Before we ask ourselves these 5 very simple questions, take a moment and pause. Take a deep breath. As we begin to question ourselves, a war will start to take place between our instinctual self and Our “logical” self. We must not listen to “logic” for it is little more than our ego’s worst fears. “Logic”, who plans, makes excuses, and formulates, is the not voice to answer these questions. Reflex, gut, first instinct is the answer. We may not like the first answer that comes to mind. Take a breath. It’s ok. We unlocked a door. The next step will take courage. We got this!
- What restores me physically, emotionally, and spiritually? (i.e. Exercise, cooking, painting, dancing, hiking, making a boss deal, winning a case.)
What is the exercise that balances my scales and fills mysails? Find that place. Go there. Return to it as often as we can, must, or will.
“Every Creature on earth returns to home. It is ironic that we have made wildlife refuges for ibis, pelican, egret, wolf, crane, deer, mouse, moose, and bear, but not for ourselves in the places where we live day after day. We understand that the loss of habitat is the most disastrous event that can occur to a free creature. We fervently point out how other creatures’ natural territories have become surrounded by cities, ranches, highways, noise, and other dissonance, as though we are not surrounded by the same, as though we are not affected also.”
“None of the ways to return home are dependent on economics, social status, education, or physical mobility. Even if we can only see one blade of grass, even if we have only a quarter foot of sky to scry, even if we have only a rangy weed coming up through a crack in a sidewalk, we can see our cycles in and with nature.” (from: Women Who Run with the Wolves)
- What is stealing my resources, joy, and time?
“Sometimes it seems that everywhere we turn there is a someone or a something of the world that needs, wants, wishes. Some of the people, issues, and things of the world are appealing and charming; others may be demanding and angry; and yet others seem so heartrendingly helpless that, against our wills, our empathy overflows, our milk runs down our bellies. But unless it is a life-and-death matter, take the time, make the time, to “put on the brass brassier.” Stop running the milk train. Do the work of turning toward home.” (from: Women Who Run with the Wolves)
- What is suffocating me?
When we are gone too long from home, we often find it hard to breathe, but as we have learned what restores us and what is stealing our resources, it is easier to ask the instinctual self, what is suffocating me? What is keeping the oxygen from flowing strong through my veins? This could be external, internal or both.
Finding this answer, will unlock the next door.
This is also the place we tend to camp out and call home. We have some awareness. We know what is stealing from us. We even have an idea of what we need, but listening to the clamor for our attention, talents, and fear, we often bury the key, jotting a map in a journal, so we can get back to it……if all else fails.
When the time comes, we have re-found the key and summoned the courage, we begin. “We may try to emulate the archetypes of dreamers and achievers before us, but they are ideals. The trap behind the door “requires that women exhaust themselves trying to achieve the unrealistic levels. To avoid the trap, one has to learn to say “halt” and “stop the music,” and of course mean it. A woman has to go away and be with herself and look into how she came to be trapped in an archetype to begin with.” (from: Women Who Run with the Wolves)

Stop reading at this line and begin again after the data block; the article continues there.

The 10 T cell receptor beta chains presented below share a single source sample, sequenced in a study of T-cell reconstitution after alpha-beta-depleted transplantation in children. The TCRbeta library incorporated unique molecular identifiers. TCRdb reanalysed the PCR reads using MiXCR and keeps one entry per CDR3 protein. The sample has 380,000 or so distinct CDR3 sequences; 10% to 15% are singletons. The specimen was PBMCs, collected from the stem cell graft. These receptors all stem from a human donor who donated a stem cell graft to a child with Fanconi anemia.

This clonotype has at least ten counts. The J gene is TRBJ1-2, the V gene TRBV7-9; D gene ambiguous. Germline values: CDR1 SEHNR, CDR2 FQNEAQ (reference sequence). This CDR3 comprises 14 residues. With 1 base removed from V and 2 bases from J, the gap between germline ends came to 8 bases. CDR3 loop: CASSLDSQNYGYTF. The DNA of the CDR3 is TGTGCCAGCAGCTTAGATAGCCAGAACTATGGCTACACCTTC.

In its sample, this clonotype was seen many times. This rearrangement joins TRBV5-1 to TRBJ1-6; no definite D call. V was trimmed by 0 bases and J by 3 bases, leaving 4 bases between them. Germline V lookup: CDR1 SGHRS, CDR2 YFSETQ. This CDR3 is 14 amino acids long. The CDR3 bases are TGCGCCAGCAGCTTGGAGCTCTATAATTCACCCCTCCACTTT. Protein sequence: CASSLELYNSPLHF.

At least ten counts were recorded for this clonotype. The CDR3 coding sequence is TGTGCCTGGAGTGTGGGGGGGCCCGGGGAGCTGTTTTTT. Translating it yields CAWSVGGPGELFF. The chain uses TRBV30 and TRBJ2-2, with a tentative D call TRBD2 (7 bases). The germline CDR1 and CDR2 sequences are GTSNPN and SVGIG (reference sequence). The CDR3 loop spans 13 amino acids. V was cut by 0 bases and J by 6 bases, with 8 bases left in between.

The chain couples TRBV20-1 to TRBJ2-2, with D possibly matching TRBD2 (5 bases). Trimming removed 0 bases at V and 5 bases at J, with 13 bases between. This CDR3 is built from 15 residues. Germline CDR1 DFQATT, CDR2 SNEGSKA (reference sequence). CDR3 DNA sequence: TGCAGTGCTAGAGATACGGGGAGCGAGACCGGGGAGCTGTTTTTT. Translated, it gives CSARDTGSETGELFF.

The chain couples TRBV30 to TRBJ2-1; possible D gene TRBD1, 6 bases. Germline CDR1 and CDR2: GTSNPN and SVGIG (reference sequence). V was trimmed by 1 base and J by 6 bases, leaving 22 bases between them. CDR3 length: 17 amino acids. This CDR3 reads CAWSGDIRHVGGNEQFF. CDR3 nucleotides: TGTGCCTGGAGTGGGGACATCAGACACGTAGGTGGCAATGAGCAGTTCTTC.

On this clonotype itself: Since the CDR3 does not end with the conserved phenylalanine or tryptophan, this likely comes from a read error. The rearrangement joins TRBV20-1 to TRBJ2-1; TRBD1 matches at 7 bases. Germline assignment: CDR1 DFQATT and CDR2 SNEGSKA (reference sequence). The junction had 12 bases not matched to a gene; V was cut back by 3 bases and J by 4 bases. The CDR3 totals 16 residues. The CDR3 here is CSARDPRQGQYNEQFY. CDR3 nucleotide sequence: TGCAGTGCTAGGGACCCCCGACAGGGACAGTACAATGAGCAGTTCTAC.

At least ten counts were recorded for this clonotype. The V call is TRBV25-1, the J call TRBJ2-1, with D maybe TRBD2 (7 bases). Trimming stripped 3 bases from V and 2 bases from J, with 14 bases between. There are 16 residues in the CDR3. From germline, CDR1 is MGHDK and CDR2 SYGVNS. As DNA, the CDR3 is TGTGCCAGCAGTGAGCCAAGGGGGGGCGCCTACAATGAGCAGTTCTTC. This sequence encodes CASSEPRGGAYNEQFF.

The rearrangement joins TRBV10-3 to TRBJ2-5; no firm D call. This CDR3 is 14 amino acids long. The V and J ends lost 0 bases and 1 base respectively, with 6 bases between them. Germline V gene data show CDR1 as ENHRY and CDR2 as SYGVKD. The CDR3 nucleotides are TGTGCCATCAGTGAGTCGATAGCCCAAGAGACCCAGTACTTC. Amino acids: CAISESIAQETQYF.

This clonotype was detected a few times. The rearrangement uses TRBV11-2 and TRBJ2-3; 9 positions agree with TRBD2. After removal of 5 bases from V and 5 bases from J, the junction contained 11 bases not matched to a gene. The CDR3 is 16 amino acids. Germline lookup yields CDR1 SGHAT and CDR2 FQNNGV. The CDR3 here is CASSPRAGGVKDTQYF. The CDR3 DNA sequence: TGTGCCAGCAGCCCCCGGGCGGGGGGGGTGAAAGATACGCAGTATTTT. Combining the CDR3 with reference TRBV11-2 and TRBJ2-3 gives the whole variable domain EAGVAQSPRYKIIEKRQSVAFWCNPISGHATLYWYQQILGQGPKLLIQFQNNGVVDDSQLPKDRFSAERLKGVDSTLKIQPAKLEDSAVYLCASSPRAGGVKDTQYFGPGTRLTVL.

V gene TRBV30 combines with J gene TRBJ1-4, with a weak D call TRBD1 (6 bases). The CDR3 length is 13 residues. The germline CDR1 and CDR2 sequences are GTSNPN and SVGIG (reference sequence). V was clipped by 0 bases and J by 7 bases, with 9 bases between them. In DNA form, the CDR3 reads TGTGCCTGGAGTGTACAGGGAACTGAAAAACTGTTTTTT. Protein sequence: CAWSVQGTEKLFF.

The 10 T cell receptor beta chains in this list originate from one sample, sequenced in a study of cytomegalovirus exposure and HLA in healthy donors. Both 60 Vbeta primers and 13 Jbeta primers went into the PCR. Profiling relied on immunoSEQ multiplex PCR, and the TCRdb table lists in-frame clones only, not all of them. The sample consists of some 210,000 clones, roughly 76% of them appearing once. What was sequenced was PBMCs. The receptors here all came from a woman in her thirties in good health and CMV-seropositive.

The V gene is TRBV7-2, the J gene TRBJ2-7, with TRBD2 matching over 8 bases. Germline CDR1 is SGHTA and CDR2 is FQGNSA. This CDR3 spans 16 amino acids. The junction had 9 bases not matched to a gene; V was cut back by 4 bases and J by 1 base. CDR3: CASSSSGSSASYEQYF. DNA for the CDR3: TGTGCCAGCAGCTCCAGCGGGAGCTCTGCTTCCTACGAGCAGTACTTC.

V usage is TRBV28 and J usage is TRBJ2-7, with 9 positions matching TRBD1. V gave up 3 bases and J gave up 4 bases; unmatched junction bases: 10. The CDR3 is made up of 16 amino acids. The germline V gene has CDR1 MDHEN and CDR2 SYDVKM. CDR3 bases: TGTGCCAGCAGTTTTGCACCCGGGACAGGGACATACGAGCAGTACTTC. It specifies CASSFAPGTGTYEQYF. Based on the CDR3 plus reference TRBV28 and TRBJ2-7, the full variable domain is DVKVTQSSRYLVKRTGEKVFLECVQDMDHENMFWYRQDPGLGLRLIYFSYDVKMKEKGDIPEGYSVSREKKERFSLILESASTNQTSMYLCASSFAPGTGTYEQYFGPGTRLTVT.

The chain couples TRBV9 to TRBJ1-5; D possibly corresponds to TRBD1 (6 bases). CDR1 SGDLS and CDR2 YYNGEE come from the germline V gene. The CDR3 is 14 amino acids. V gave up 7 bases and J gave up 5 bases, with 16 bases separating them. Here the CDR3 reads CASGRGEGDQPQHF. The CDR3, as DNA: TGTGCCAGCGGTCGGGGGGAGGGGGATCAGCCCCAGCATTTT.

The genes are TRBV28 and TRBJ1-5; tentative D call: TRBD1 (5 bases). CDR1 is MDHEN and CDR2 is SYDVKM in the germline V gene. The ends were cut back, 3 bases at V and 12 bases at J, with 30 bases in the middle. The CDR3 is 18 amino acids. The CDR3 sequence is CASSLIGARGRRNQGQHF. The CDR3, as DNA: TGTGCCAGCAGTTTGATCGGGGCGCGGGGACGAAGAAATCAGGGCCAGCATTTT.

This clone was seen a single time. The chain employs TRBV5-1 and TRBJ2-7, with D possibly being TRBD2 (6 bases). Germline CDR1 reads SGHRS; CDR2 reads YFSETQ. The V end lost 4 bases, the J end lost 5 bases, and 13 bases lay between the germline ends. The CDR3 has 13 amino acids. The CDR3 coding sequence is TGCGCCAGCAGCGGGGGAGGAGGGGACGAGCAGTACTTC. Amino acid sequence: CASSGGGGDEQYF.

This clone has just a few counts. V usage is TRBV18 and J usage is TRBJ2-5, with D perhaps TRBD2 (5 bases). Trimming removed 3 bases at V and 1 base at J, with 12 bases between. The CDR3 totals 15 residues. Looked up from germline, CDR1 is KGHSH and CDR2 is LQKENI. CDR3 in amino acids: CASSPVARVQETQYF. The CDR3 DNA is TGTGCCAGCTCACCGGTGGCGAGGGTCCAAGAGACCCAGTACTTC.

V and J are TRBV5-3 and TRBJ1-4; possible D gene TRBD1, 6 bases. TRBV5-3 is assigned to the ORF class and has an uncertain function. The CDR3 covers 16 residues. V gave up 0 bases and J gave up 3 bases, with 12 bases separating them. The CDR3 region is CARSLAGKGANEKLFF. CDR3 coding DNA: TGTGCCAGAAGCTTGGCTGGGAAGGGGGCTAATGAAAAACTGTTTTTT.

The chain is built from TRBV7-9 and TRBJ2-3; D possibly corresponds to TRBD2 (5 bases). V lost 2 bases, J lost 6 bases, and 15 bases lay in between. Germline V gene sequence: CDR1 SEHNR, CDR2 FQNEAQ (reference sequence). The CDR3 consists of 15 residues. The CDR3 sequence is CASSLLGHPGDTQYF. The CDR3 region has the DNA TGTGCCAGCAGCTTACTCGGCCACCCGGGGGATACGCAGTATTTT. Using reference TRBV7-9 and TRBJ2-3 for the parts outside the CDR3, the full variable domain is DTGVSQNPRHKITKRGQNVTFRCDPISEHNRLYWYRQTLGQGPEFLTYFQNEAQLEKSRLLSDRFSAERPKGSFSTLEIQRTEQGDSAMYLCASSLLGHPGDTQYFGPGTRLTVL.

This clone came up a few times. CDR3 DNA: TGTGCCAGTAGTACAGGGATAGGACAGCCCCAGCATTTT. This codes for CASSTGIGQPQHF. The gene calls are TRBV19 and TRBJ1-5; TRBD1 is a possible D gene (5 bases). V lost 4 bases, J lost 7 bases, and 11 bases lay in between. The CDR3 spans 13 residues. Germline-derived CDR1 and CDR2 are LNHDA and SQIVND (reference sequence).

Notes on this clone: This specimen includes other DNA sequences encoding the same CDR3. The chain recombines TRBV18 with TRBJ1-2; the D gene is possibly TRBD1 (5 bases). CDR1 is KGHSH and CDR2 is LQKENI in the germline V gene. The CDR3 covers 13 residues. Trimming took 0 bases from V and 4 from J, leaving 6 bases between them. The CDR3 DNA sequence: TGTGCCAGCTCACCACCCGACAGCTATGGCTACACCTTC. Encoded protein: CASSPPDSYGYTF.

- What do I feel I need to move forward?Do I need supplies to start my businesses? Do I need a partner to get up and start walking?
We have identified what is stifling us, keeping us small. This next part is fun, scary but fun! Here we get to dream. We get to find our childish self. We get to let fantasies run wild. Here we also invite logic back to the conversation. Logic works well as rubric once our instinctual self has answered the initial question. Logic will help us answer those questions about what we really need and don’t need. However, it must be kept on a short leash, or 10 minutes in to the activity, Logic will have convinced you that you don’t really want to find freedom at all. Quick, get back to your old life. You were happy. Remember?
“The measurement used in this assessment is simple: What needs less? And: What needs more? We are asking from the instinctive self, what work, adjustment, loosening, or emphasizing needs to take place. Are we still on proper course in spirit and soul? Is one’s inner life showing on the outside? What needs battening, protection, ballast, or weights? What needs be disposed of, moved or changed?” (from: Women Who Run with the Wolves)
- What is the worst that will happen when I try?
““Do not fear not knowing.” In various phases and periods of our lives, this is as it should be. This feature of tales and myths encourages us to follow the call, even when we’ve no idea of where to go, in what direction, or for how long. All we know is … we must sit up, get up, and find what calls us, but because we have managed to not talk ourselves out of being summoned, we invariable stumble over the answer. When we breathe up that soul-sate, we automatically enter the feeling state of “this is right. I know what I need.”” (from: Women Who Run with the Wolves)
Reblogged this on The Human Journeyer and commented:
As I have entered 2018, trying to unstuck myself, these are five questions that have aided my journey.